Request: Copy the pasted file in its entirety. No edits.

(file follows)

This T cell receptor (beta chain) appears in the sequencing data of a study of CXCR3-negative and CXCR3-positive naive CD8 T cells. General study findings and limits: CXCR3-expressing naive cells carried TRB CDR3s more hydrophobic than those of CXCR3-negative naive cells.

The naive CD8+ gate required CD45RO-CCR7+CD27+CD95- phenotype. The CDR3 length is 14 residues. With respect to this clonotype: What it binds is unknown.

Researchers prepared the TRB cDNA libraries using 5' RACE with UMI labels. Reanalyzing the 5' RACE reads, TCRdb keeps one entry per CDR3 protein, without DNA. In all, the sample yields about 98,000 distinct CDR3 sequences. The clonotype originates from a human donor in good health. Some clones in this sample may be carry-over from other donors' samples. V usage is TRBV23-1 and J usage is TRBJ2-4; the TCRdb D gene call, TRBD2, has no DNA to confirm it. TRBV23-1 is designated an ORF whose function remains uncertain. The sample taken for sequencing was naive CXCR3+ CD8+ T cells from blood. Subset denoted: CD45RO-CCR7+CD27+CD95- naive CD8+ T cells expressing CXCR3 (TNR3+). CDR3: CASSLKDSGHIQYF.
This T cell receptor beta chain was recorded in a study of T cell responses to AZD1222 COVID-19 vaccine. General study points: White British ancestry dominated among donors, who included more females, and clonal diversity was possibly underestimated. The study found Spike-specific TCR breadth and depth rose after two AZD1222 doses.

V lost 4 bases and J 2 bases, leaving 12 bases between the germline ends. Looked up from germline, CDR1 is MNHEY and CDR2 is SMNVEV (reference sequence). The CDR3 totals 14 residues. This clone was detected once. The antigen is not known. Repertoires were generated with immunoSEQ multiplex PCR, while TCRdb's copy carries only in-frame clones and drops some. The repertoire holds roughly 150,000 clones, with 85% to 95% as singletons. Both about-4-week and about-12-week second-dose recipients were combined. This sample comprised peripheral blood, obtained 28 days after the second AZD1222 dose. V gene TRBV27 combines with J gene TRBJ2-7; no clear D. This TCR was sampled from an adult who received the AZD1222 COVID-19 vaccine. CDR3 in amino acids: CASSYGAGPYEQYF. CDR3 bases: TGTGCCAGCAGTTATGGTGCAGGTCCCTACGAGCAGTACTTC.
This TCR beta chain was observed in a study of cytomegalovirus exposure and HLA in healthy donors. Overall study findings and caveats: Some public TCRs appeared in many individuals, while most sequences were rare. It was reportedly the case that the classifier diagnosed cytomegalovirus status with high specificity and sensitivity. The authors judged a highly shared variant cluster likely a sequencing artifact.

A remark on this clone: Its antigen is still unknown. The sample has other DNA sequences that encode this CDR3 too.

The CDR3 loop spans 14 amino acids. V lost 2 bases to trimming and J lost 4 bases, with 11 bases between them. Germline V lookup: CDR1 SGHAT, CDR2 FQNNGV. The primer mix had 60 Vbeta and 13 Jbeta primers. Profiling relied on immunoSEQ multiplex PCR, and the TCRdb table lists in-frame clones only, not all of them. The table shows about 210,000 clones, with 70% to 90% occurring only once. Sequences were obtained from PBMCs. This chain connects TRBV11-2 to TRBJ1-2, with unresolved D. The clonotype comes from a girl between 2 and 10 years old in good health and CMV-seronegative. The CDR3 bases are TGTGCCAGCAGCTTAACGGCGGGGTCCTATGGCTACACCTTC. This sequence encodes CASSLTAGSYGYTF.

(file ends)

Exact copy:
This T cell receptor (beta chain) appears in the sequencing data of a study of CXCR3-negative and CXCR3-positive naive CD8 T cells. General study findings and limits: CXCR3-expressing naive cells carried TRB CDR3s more hydrophobic than those of CXCR3-negative naive cells.

The naive CD8+ gate required CD45RO-CCR7+CD27+CD95- phenotype. The CDR3 length is 14 residues. With respect to this clonotype: What it binds is unknown.

Researchers prepared the TRB cDNA libraries using 5' RACE with UMI labels. Reanalyzing the 5' RACE reads, TCRdb keeps one entry per CDR3 protein, without DNA. In all, the sample yields about 98,000 distinct CDR3 sequences. The clonotype originates from a human donor in good health. Some clones in this sample may be carry-over from other donors' samples. V usage is TRBV23-1 and J usage is TRBJ2-4; the TCRdb D gene call, TRBD2, has no DNA to confirm it. TRBV23-1 is designated an ORF whose function remains uncertain. The sample taken for sequencing was naive CXCR3+ CD8+ T cells from blood. Subset denoted: CD45RO-CCR7+CD27+CD95- naive CD8+ T cells expressing CXCR3 (TNR3+). CDR3: CASSLKDSGHIQYF.
This T cell receptor beta chain was recorded in a study of T cell responses to AZD1222 COVID-19 vaccine. General study points: White British ancestry dominated among donors, who included more females, and clonal diversity was possibly underestimated. The study found Spike-specific TCR breadth and depth rose after two AZD1222 doses.

V lost 4 bases and J 2 bases, leaving 12 bases between the germline ends. Looked up from germline, CDR1 is MNHEY and CDR2 is SMNVEV (reference sequence). The CDR3 totals 14 residues. This clone was detected once. The antigen is not known. Repertoires were generated with immunoSEQ multiplex PCR, while TCRdb's copy carries only in-frame clones and drops some. The repertoire holds roughly 150,000 clones, with 85% to 95% as singletons. Both about-4-week and about-12-week second-dose recipients were combined. This sample comprised peripheral blood, obtained 28 days after the second AZD1222 dose. V gene TRBV27 combines with J gene TRBJ2-7; no clear D. This TCR was sampled from an adult who received the AZD1222 COVID-19 vaccine. CDR3 in amino acids: CASSYGAGPYEQYF. CDR3 bases: TGTGCCAGCAGTTATGGTGCAGGTCCCTACGAGCAGTACTTC.
This TCR beta chain was observed in a study of cytomegalovirus exposure and HLA in healthy donors. Overall study findings and caveats: Some public TCRs appeared in many individuals, while most sequences were rare. It was reportedly the case that the classifier diagnosed cytomegalovirus status with high specificity and sensitivity. The authors judged a highly shared variant cluster likely a sequencing artifact.

A remark on this clone: Its antigen is still unknown. The sample has other DNA sequences that encode this CDR3 too.

The CDR3 loop spans 14 amino acids. V lost 2 bases to trimming and J lost 4 bases, with 11 bases between them. Germline V lookup: CDR1 SGHAT, CDR2 FQNNGV. The primer mix had 60 Vbeta and 13 Jbeta primers. Profiling relied on immunoSEQ multiplex PCR, and the TCRdb table lists in-frame clones only, not all of them. The table shows about 210,000 clones, with 70% to 90% occurring only once. Sequences were obtained from PBMCs. This chain connects TRBV11-2 to TRBJ1-2, with unresolved D. The clonotype comes from a girl between 2 and 10 years old in good health and CMV-seronegative. The CDR3 bases are TGTGCCAGCAGCTTAACGGCGGGGTCCTATGGCTACACCTTC. This sequence encodes CASSLTAGSYGYTF.